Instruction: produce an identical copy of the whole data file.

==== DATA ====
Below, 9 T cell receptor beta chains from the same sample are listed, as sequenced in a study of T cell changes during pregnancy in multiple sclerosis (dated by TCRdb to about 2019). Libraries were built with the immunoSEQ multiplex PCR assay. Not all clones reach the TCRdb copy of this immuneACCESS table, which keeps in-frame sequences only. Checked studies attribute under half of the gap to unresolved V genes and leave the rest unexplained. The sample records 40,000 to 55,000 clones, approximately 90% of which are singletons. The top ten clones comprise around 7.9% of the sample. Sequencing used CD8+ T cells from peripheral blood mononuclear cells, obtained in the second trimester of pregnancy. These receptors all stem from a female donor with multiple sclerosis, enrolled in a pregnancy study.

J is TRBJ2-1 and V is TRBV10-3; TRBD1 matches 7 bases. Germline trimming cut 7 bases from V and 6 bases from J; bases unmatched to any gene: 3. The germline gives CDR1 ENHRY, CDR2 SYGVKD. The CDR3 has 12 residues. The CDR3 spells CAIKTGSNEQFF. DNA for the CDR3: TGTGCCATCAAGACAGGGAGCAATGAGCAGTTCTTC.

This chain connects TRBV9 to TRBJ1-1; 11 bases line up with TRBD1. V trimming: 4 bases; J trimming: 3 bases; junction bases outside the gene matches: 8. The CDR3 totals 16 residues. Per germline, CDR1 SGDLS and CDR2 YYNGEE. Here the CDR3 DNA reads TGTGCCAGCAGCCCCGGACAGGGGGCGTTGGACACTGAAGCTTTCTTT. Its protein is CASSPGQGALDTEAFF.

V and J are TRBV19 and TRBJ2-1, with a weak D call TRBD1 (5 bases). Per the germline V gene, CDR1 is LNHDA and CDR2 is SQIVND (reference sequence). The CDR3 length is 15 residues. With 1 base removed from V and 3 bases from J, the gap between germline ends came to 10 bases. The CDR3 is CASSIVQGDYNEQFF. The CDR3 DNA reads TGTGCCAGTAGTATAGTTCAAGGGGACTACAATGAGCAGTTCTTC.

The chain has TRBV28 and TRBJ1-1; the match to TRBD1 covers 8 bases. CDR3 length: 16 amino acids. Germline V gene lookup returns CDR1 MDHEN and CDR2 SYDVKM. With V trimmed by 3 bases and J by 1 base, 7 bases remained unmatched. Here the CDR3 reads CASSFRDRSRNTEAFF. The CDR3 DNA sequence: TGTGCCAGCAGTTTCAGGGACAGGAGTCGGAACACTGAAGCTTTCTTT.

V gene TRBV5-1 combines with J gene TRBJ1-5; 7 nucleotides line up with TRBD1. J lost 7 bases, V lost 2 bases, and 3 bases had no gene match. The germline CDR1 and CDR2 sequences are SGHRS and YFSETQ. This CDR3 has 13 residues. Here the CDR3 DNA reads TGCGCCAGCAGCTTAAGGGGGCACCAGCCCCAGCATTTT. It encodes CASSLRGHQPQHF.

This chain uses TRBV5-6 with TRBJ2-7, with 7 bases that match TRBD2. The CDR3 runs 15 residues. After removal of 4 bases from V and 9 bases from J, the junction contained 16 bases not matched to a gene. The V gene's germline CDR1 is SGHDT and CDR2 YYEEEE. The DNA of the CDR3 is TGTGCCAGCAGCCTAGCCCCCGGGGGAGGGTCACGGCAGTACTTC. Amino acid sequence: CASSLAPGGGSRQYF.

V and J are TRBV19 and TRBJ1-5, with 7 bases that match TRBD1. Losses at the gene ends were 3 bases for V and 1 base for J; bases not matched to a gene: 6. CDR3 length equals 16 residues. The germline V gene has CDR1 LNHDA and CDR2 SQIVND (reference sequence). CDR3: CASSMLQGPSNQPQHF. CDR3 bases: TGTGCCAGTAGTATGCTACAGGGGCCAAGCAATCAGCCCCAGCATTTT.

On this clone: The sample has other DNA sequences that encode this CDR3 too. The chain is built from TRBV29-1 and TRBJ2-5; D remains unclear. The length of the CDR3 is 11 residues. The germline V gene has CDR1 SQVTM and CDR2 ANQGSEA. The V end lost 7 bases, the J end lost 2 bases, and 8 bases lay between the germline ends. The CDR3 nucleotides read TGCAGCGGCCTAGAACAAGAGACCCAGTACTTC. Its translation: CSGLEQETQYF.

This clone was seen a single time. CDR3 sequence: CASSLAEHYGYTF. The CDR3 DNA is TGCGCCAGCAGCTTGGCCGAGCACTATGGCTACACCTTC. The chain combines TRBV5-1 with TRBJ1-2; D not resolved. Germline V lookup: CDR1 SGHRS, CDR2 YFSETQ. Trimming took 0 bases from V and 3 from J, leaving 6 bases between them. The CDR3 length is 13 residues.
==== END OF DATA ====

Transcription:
Below, 9 T cell receptor beta chains from the same sample are listed, as sequenced in a study of T cell changes during pregnancy in multiple sclerosis (dated by TCRdb to about 2019). Libraries were built with the immunoSEQ multiplex PCR assay. Not all clones reach the TCRdb copy of this immuneACCESS table, which keeps in-frame sequences only. Checked studies attribute under half of the gap to unresolved V genes and leave the rest unexplained. The sample records 40,000 to 55,000 clones, approximately 90% of which are singletons. The top ten clones comprise around 7.9% of the sample. Sequencing used CD8+ T cells from peripheral blood mononuclear cells, obtained in the second trimester of pregnancy. These receptors all stem from a female donor with multiple sclerosis, enrolled in a pregnancy study.

J is TRBJ2-1 and V is TRBV10-3; TRBD1 matches 7 bases. Germline trimming cut 7 bases from V and 6 bases from J; bases unmatched to any gene: 3. The germline gives CDR1 ENHRY, CDR2 SYGVKD. The CDR3 has 12 residues. The CDR3 spells CAIKTGSNEQFF. DNA for the CDR3: TGTGCCATCAAGACAGGGAGCAATGAGCAGTTCTTC.

This chain connects TRBV9 to TRBJ1-1; 11 bases line up with TRBD1. V trimming: 4 bases; J trimming: 3 bases; junction bases outside the gene matches: 8. The CDR3 totals 16 residues. Per germline, CDR1 SGDLS and CDR2 YYNGEE. Here the CDR3 DNA reads TGTGCCAGCAGCCCCGGACAGGGGGCGTTGGACACTGAAGCTTTCTTT. Its protein is CASSPGQGALDTEAFF.

V and J are TRBV19 and TRBJ2-1, with a weak D call TRBD1 (5 bases). Per the germline V gene, CDR1 is LNHDA and CDR2 is SQIVND (reference sequence). The CDR3 length is 15 residues. With 1 base removed from V and 3 bases from J, the gap between germline ends came to 10 bases. The CDR3 is CASSIVQGDYNEQFF. The CDR3 DNA reads TGTGCCAGTAGTATAGTTCAAGGGGACTACAATGAGCAGTTCTTC.

The chain has TRBV28 and TRBJ1-1; the match to TRBD1 covers 8 bases. CDR3 length: 16 amino acids. Germline V gene lookup returns CDR1 MDHEN and CDR2 SYDVKM. With V trimmed by 3 bases and J by 1 base, 7 bases remained unmatched. Here the CDR3 reads CASSFRDRSRNTEAFF. The CDR3 DNA sequence: TGTGCCAGCAGTTTCAGGGACAGGAGTCGGAACACTGAAGCTTTCTTT.

V gene TRBV5-1 combines with J gene TRBJ1-5; 7 nucleotides line up with TRBD1. J lost 7 bases, V lost 2 bases, and 3 bases had no gene match. The germline CDR1 and CDR2 sequences are SGHRS and YFSETQ. This CDR3 has 13 residues. Here the CDR3 DNA reads TGCGCCAGCAGCTTAAGGGGGCACCAGCCCCAGCATTTT. It encodes CASSLRGHQPQHF.

This chain uses TRBV5-6 with TRBJ2-7, with 7 bases that match TRBD2. The CDR3 runs 15 residues. After removal of 4 bases from V and 9 bases from J, the junction contained 16 bases not matched to a gene. The V gene's germline CDR1 is SGHDT and CDR2 YYEEEE. The DNA of the CDR3 is TGTGCCAGCAGCCTAGCCCCCGGGGGAGGGTCACGGCAGTACTTC. Amino acid sequence: CASSLAPGGGSRQYF.

V and J are TRBV19 and TRBJ1-5, with 7 bases that match TRBD1. Losses at the gene ends were 3 bases for V and 1 base for J; bases not matched to a gene: 6. CDR3 length equals 16 residues. The germline V gene has CDR1 LNHDA and CDR2 SQIVND (reference sequence). CDR3: CASSMLQGPSNQPQHF. CDR3 bases: TGTGCCAGTAGTATGCTACAGGGGCCAAGCAATCAGCCCCAGCATTTT.

On this clone: The sample has other DNA sequences that encode this CDR3 too. The chain is built from TRBV29-1 and TRBJ2-5; D remains unclear. The length of the CDR3 is 11 residues. The germline V gene has CDR1 SQVTM and CDR2 ANQGSEA. The V end lost 7 bases, the J end lost 2 bases, and 8 bases lay between the germline ends. The CDR3 nucleotides read TGCAGCGGCCTAGAACAAGAGACCCAGTACTTC. Its translation: CSGLEQETQYF.

This clone was seen a single time. CDR3 sequence: CASSLAEHYGYTF. The CDR3 DNA is TGCGCCAGCAGCTTGGCCGAGCACTATGGCTACACCTTC. The chain combines TRBV5-1 with TRBJ1-2; D not resolved. Germline V lookup: CDR1 SGHRS, CDR2 YFSETQ. Trimming took 0 bases from V and 3 from J, leaving 6 bases between them. The CDR3 length is 13 residues.